Apologies to my friend Steven. This has been like a rolling 10 brother wrestling match. Knock down one door, roll in there for a while; get thrown out a window, go at it in the yard for a bit.

I'll shut up if yall want me to, I just happen to enjoy this kind of thing when nobody's getting ugly.

Brian G.

Mental Judo 101

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Originally posted by kurt

Personally, I try not to think about them. It makes my head hurt.

A head like that is supposed to hurt. If I had a head like that and it didn't hurt, I'd go see a doctor. [:-dev3]

Brian G.

(Sorry, very common response to headache complaints in the BS loving South)

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Originally posted by Brian G.

Originally posted by kurt

Personally, I try not to think about them. It makes my head hurt.

A head like that is supposed to hurt. If I had a head like that and it didn't hurt, I'd go see a doctor. [:-dev3]

Brian G.

(Sorry, very common response to headache complaints in the BS loving South)

It's the little pointy part that hurts the most.

Also, I find that when I stop banging my head against the wall [:-banghead], it stops hurting.[:-idea]

P.S. I also like Mental Judo 101. You are a worthy adversary.

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The entire "stakeholder" discussion was started by, and designed for, marketing types. I tune out every time I hear the word.

Here's a bedtime story about a home inspector who recognized more than one stakeholder in a transaction: http://www.meislik.com/recentnj/recases/rec01576.htm

Keep it simple:

Do good work for client.

Receive big check from client.

Let stakeholders take care of themselves.

Repeat daily.

Fellow Judo Player (and its all mental),

Jimmy

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Originally posted by Jim Morrison

The entire "stakeholder" discussion was started by, and designed for, marketing types. I tune out every time I hear the word.

Here's a bedtime story about a home inspector who recognized more than one stakeholder in a transaction: http://www.meislik.com/recentnj/recases/rec01576.htm

Keep it simple:

Do good work for client.

Receive big check from client.

Let stakeholders take care of themselves.

Repeat daily.

Fellow Judo Player (and its all mental),

Jimmy

Jim,

Beautiful story! My kids loved the part about the franchise owner kssing the the ugly step-Realtor, and turning into her bitch! "Read it again Daddy!"

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Brian,

Aren't you the guy who, three posts up, just said: "I still have a menstrual cramp in me."??? Calling me a sissy?

To all of you stakeholder-lovers,

Anyway, Here's an analogy most of us can understand:

Let's just say that the kids are asleep, and you and your spouse are expressing your affection toward each other in its highest possible form.

One could consider and discuss the many "stakeholders" in this transaction, too. It's such an important part of your relationship, many people have an interest in it's success:

The kids benefit from having their parents enjoy a healthy relationship.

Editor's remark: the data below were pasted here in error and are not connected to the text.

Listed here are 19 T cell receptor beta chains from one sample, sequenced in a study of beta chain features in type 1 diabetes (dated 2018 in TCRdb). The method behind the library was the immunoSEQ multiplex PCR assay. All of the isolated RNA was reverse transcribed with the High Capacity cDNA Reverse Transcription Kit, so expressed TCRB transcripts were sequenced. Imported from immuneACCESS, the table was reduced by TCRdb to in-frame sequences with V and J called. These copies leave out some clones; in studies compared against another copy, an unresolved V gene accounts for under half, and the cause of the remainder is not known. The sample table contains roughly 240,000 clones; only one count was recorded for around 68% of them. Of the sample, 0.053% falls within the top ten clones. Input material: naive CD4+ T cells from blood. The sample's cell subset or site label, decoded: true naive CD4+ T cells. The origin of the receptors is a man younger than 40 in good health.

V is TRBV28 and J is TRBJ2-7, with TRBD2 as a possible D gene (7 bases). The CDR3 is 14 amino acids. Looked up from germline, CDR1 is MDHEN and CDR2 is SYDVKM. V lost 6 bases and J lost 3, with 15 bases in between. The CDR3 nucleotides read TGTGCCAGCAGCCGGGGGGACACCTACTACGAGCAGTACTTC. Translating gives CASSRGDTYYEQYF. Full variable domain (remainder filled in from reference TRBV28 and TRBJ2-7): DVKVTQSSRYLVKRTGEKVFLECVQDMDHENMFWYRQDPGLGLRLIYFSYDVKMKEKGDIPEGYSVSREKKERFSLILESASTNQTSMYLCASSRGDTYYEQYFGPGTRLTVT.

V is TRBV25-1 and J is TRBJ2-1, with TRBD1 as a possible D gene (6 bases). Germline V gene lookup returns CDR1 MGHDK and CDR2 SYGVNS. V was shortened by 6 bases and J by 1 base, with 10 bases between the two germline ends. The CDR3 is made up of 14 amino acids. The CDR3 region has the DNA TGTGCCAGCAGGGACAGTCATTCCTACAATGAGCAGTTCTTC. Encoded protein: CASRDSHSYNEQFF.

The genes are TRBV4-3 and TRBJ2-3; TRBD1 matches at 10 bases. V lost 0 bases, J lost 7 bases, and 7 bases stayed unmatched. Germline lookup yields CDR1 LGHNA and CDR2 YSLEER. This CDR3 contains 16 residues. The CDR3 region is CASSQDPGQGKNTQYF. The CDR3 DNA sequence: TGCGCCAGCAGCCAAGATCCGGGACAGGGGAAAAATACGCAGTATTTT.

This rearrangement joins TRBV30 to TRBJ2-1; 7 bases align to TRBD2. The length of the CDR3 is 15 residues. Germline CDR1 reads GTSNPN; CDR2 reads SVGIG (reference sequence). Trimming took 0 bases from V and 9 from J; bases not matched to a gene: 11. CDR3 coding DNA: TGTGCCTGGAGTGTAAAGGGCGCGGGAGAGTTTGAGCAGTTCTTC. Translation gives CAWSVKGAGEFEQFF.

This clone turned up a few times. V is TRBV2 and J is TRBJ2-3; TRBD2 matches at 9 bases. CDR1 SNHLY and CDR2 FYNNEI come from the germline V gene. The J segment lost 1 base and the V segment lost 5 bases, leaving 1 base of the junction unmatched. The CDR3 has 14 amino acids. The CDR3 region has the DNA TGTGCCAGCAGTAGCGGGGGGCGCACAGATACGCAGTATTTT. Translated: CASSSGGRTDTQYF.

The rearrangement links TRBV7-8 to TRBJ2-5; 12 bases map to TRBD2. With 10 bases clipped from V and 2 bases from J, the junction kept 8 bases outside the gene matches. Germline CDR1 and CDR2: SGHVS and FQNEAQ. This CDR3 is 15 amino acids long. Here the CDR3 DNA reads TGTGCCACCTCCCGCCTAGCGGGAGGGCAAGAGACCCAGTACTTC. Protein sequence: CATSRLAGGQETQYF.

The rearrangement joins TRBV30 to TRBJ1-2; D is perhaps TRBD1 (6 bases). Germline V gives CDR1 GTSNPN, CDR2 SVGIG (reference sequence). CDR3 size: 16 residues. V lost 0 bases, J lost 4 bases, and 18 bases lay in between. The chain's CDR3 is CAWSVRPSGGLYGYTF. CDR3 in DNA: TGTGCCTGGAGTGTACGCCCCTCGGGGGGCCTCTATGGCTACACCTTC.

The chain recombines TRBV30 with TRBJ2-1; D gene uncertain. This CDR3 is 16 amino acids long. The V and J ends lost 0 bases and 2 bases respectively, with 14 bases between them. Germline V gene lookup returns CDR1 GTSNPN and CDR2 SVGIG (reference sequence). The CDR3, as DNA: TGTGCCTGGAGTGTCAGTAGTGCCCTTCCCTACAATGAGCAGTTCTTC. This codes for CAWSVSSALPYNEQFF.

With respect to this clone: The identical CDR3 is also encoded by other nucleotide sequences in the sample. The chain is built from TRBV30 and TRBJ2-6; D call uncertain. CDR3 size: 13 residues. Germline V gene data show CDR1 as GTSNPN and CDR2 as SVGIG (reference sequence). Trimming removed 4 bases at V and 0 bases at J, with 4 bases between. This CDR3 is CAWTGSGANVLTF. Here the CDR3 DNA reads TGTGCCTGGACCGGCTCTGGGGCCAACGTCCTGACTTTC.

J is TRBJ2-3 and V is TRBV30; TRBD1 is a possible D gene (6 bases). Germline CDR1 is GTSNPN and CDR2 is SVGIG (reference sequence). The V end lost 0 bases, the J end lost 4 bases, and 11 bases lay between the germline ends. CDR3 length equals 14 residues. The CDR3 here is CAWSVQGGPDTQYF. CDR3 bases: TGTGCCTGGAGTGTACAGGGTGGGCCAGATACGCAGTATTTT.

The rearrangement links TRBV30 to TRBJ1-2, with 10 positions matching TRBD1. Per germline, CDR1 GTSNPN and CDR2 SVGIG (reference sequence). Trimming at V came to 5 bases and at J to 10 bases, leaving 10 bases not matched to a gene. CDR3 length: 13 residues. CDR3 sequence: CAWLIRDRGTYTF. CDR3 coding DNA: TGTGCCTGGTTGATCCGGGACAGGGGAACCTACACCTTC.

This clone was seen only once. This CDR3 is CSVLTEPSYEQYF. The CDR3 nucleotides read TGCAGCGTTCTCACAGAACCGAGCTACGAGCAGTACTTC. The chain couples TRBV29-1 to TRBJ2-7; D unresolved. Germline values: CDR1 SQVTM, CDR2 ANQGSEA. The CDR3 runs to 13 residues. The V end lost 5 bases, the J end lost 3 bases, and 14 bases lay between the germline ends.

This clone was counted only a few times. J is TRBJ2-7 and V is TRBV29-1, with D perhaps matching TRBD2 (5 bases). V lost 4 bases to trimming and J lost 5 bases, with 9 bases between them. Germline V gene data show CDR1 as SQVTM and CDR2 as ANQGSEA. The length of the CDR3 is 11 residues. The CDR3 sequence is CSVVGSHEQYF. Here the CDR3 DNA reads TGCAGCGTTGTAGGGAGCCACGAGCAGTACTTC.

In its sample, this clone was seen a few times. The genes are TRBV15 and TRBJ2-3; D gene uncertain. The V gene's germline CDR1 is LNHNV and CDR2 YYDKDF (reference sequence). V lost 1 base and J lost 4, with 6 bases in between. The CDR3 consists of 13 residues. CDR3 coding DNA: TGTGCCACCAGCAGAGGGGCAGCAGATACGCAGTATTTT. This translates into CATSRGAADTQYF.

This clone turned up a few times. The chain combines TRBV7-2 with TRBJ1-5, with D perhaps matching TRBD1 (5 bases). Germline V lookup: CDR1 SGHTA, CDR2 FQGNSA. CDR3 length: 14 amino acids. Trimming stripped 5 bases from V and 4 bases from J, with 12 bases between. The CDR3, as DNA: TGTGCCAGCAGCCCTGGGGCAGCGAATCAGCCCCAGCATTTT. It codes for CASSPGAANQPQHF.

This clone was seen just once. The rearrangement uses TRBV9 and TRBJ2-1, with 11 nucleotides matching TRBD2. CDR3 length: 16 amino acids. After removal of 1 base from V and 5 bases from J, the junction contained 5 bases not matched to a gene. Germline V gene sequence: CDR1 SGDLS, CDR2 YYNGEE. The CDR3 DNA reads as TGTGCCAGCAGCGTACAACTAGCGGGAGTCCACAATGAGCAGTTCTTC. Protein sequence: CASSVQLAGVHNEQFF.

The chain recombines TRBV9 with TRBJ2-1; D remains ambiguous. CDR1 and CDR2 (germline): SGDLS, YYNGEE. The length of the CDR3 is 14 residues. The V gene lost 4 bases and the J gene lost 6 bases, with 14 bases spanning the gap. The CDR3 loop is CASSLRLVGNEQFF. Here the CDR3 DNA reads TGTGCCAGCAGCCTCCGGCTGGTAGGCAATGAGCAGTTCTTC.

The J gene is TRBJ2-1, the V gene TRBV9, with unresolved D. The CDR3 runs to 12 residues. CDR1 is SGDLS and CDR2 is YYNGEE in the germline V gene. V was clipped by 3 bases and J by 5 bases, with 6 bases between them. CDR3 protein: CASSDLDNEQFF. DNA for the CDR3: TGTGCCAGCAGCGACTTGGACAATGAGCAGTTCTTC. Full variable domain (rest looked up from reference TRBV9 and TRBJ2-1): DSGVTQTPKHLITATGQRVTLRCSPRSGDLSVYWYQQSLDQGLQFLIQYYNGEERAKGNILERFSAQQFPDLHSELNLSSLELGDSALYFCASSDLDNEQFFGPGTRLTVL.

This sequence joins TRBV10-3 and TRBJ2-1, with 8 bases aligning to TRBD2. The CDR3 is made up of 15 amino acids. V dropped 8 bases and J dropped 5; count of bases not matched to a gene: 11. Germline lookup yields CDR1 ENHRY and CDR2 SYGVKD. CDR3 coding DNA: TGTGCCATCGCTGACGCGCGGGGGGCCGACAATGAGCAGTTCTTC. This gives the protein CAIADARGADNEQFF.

Your parents, hers, heck, everyone in your famliy has a stake in this.

I'm sure your neighbors would be delighted to know how well you're getting along. You know what its like living next to a couple that's always bickering.

Expanding the circle even further, and being fully cognizant of the impact of divorce on society, everybody in town has a stake in this one when you think about it. In some ways, the future of this country will be affected.

Why, even President Bush, with his focus on strengthening and protecting his idea of the family unit would be glad to know. I bet if he were in the room there with you, he'd be patting you on the back, or thereabouts.

But if you're smart, you're not thinking about any of those stakeholders. You're concentrating on doing your job to the best of your abilities and keeping your client happy. Let the stakeholders take care of themselves. Capice?

But I just noticed that everyone who has chimed in on this thread is generally in agreeement.

And why is it that home inspectors and the dozen or so specialty inspectors (pest, radon, lead, pool, septic, well, feng shui, etc) are all conspicuously absent from the list of stakeholders? If we're not stakeholders, what are we?

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Originally posted by Jim Morrison

Aren't you the guy who, three posts up, just said: "I still have a menstrual cramp in me."??? Calling me a sissy?

I believe I referred to your imported beer as "sissy" Mr. Morrison, not you, although the implication does hang in the air like bottle-rocket smoke, doesn't it.


And why is it that home inspectors and the dozen or so specialty inspectors (pest, radon, lead, pool, septic, well, feng shui, etc) are all conspicuously absent from the list of stakeholders? If we're not stakeholders, what are we?

By my definition we are not stakeholders because we have no "stake" in the outcome. Although from what Captain and Norm have posted we apparently can be stakeholders. Those of us who do not work that way are representatives of our clients.

Brian G.

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Originally posted by Brian G.

I'll shut up if yall want me to, I just happen to enjoy this kind of thing when nobody's getting ugly.

Well I offered and nobody said "Yes please!" so I'm going to finish my line of thought here.